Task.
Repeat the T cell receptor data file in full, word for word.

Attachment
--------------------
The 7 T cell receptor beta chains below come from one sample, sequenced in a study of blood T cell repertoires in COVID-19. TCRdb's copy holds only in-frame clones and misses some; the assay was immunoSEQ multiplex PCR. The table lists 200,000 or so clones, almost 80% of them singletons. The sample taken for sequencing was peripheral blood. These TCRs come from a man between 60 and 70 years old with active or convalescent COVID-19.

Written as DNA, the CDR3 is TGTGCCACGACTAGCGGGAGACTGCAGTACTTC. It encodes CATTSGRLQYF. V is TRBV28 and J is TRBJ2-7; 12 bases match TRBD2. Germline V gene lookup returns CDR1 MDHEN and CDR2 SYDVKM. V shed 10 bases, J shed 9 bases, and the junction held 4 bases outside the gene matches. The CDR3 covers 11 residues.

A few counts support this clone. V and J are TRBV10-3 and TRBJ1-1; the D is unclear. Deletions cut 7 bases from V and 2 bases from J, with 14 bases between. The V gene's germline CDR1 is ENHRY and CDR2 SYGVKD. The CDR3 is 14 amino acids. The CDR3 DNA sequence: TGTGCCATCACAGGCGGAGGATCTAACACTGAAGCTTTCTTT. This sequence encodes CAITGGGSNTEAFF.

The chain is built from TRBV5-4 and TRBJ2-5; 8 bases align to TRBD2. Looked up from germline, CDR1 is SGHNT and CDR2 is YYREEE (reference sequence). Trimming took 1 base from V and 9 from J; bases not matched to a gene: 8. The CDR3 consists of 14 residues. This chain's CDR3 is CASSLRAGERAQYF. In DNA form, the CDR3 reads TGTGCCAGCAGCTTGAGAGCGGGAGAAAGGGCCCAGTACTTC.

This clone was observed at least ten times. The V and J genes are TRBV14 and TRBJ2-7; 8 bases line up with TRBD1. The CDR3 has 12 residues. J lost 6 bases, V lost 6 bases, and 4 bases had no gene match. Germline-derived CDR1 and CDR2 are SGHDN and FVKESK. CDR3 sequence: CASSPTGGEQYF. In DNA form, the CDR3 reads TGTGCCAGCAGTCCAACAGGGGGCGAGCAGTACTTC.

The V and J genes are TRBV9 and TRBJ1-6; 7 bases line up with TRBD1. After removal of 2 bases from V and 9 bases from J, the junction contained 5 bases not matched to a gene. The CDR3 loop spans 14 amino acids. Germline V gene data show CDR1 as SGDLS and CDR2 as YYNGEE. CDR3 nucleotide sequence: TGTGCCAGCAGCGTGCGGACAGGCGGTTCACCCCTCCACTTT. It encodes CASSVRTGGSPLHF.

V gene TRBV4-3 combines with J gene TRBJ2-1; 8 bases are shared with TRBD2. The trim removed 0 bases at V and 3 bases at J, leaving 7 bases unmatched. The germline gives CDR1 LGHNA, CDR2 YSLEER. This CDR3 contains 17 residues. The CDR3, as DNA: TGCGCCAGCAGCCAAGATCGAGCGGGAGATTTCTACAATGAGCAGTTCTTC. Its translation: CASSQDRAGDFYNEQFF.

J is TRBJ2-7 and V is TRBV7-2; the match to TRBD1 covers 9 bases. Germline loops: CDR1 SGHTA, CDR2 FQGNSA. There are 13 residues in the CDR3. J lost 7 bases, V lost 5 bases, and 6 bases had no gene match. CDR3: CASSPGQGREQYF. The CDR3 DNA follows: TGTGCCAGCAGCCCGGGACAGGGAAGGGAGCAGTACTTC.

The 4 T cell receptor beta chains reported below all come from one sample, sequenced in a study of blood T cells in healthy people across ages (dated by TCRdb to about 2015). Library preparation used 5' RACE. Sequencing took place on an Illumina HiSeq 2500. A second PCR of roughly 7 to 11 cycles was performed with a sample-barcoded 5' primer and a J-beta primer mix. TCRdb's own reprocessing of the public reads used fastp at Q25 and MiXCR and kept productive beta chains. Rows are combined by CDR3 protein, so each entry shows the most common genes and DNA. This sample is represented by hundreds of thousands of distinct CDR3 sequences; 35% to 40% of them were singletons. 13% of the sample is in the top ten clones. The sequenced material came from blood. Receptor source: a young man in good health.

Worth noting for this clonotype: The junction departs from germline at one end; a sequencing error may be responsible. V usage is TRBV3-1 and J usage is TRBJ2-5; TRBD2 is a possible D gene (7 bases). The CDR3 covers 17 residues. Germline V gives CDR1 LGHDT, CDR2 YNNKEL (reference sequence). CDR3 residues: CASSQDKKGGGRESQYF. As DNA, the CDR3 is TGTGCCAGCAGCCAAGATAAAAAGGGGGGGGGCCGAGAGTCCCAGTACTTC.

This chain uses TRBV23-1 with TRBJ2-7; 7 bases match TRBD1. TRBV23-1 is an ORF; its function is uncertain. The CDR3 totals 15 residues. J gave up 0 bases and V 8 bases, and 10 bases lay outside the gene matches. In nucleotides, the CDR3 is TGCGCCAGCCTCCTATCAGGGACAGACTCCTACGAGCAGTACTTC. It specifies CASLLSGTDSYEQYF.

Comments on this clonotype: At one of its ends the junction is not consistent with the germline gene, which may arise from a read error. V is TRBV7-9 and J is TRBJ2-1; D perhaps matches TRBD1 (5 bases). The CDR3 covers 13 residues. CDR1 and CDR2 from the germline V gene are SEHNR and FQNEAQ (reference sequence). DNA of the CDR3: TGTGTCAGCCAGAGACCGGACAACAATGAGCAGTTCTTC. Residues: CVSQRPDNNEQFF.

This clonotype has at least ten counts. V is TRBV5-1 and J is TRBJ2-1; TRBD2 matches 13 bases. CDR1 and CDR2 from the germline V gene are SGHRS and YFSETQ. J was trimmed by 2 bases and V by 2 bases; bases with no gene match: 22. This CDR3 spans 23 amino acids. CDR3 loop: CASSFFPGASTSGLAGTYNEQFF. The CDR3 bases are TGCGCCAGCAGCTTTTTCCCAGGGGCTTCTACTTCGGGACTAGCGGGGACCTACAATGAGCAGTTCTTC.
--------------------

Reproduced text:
The 7 T cell receptor beta chains below come from one sample, sequenced in a study of blood T cell repertoires in COVID-19. TCRdb's copy holds only in-frame clones and misses some; the assay was immunoSEQ multiplex PCR. The table lists 200,000 or so clones, almost 80% of them singletons. The sample taken for sequencing was peripheral blood. These TCRs come from a man between 60 and 70 years old with active or convalescent COVID-19.

Written as DNA, the CDR3 is TGTGCCACGACTAGCGGGAGACTGCAGTACTTC. It encodes CATTSGRLQYF. V is TRBV28 and J is TRBJ2-7; 12 bases match TRBD2. Germline V gene lookup returns CDR1 MDHEN and CDR2 SYDVKM. V shed 10 bases, J shed 9 bases, and the junction held 4 bases outside the gene matches. The CDR3 covers 11 residues.

A few counts support this clone. V and J are TRBV10-3 and TRBJ1-1; the D is unclear. Deletions cut 7 bases from V and 2 bases from J, with 14 bases between. The V gene's germline CDR1 is ENHRY and CDR2 SYGVKD. The CDR3 is 14 amino acids. The CDR3 DNA sequence: TGTGCCATCACAGGCGGAGGATCTAACACTGAAGCTTTCTTT. This sequence encodes CAITGGGSNTEAFF.

The chain is built from TRBV5-4 and TRBJ2-5; 8 bases align to TRBD2. Looked up from germline, CDR1 is SGHNT and CDR2 is YYREEE (reference sequence). Trimming took 1 base from V and 9 from J; bases not matched to a gene: 8. The CDR3 consists of 14 residues. This chain's CDR3 is CASSLRAGERAQYF. In DNA form, the CDR3 reads TGTGCCAGCAGCTTGAGAGCGGGAGAAAGGGCCCAGTACTTC.

This clone was observed at least ten times. The V and J genes are TRBV14 and TRBJ2-7; 8 bases line up with TRBD1. The CDR3 has 12 residues. J lost 6 bases, V lost 6 bases, and 4 bases had no gene match. Germline-derived CDR1 and CDR2 are SGHDN and FVKESK. CDR3 sequence: CASSPTGGEQYF. In DNA form, the CDR3 reads TGTGCCAGCAGTCCAACAGGGGGCGAGCAGTACTTC.

The V and J genes are TRBV9 and TRBJ1-6; 7 bases line up with TRBD1. After removal of 2 bases from V and 9 bases from J, the junction contained 5 bases not matched to a gene. The CDR3 loop spans 14 amino acids. Germline V gene data show CDR1 as SGDLS and CDR2 as YYNGEE. CDR3 nucleotide sequence: TGTGCCAGCAGCGTGCGGACAGGCGGTTCACCCCTCCACTTT. It encodes CASSVRTGGSPLHF.

V gene TRBV4-3 combines with J gene TRBJ2-1; 8 bases are shared with TRBD2. The trim removed 0 bases at V and 3 bases at J, leaving 7 bases unmatched. The germline gives CDR1 LGHNA, CDR2 YSLEER. This CDR3 contains 17 residues. The CDR3, as DNA: TGCGCCAGCAGCCAAGATCGAGCGGGAGATTTCTACAATGAGCAGTTCTTC. Its translation: CASSQDRAGDFYNEQFF.

J is TRBJ2-7 and V is TRBV7-2; the match to TRBD1 covers 9 bases. Germline loops: CDR1 SGHTA, CDR2 FQGNSA. There are 13 residues in the CDR3. J lost 7 bases, V lost 5 bases, and 6 bases had no gene match. CDR3: CASSPGQGREQYF. The CDR3 DNA follows: TGTGCCAGCAGCCCGGGACAGGGAAGGGAGCAGTACTTC.

The 4 T cell receptor beta chains reported below all come from one sample, sequenced in a study of blood T cells in healthy people across ages (dated by TCRdb to about 2015). Library preparation used 5' RACE. Sequencing took place on an Illumina HiSeq 2500. A second PCR of roughly 7 to 11 cycles was performed with a sample-barcoded 5' primer and a J-beta primer mix. TCRdb's own reprocessing of the public reads used fastp at Q25 and MiXCR and kept productive beta chains. Rows are combined by CDR3 protein, so each entry shows the most common genes and DNA. This sample is represented by hundreds of thousands of distinct CDR3 sequences; 35% to 40% of them were singletons. 13% of the sample is in the top ten clones. The sequenced material came from blood. Receptor source: a young man in good health.

Worth noting for this clonotype: The junction departs from germline at one end; a sequencing error may be responsible. V usage is TRBV3-1 and J usage is TRBJ2-5; TRBD2 is a possible D gene (7 bases). The CDR3 covers 17 residues. Germline V gives CDR1 LGHDT, CDR2 YNNKEL (reference sequence). CDR3 residues: CASSQDKKGGGRESQYF. As DNA, the CDR3 is TGTGCCAGCAGCCAAGATAAAAAGGGGGGGGGCCGAGAGTCCCAGTACTTC.

This chain uses TRBV23-1 with TRBJ2-7; 7 bases match TRBD1. TRBV23-1 is an ORF; its function is uncertain. The CDR3 totals 15 residues. J gave up 0 bases and V 8 bases, and 10 bases lay outside the gene matches. In nucleotides, the CDR3 is TGCGCCAGCCTCCTATCAGGGACAGACTCCTACGAGCAGTACTTC. It specifies CASLLSGTDSYEQYF.

Comments on this clonotype: At one of its ends the junction is not consistent with the germline gene, which may arise from a read error. V is TRBV7-9 and J is TRBJ2-1; D perhaps matches TRBD1 (5 bases). The CDR3 covers 13 residues. CDR1 and CDR2 from the germline V gene are SEHNR and FQNEAQ (reference sequence). DNA of the CDR3: TGTGTCAGCCAGAGACCGGACAACAATGAGCAGTTCTTC. Residues: CVSQRPDNNEQFF.

This clonotype has at least ten counts. V is TRBV5-1 and J is TRBJ2-1; TRBD2 matches 13 bases. CDR1 and CDR2 from the germline V gene are SGHRS and YFSETQ. J was trimmed by 2 bases and V by 2 bases; bases with no gene match: 22. This CDR3 spans 23 amino acids. CDR3 loop: CASSFFPGASTSGLAGTYNEQFF. The CDR3 bases are TGCGCCAGCAGCTTTTTCCCAGGGGCTTCTACTTCGGGACTAGCGGGGACCTACAATGAGCAGTTCTTC.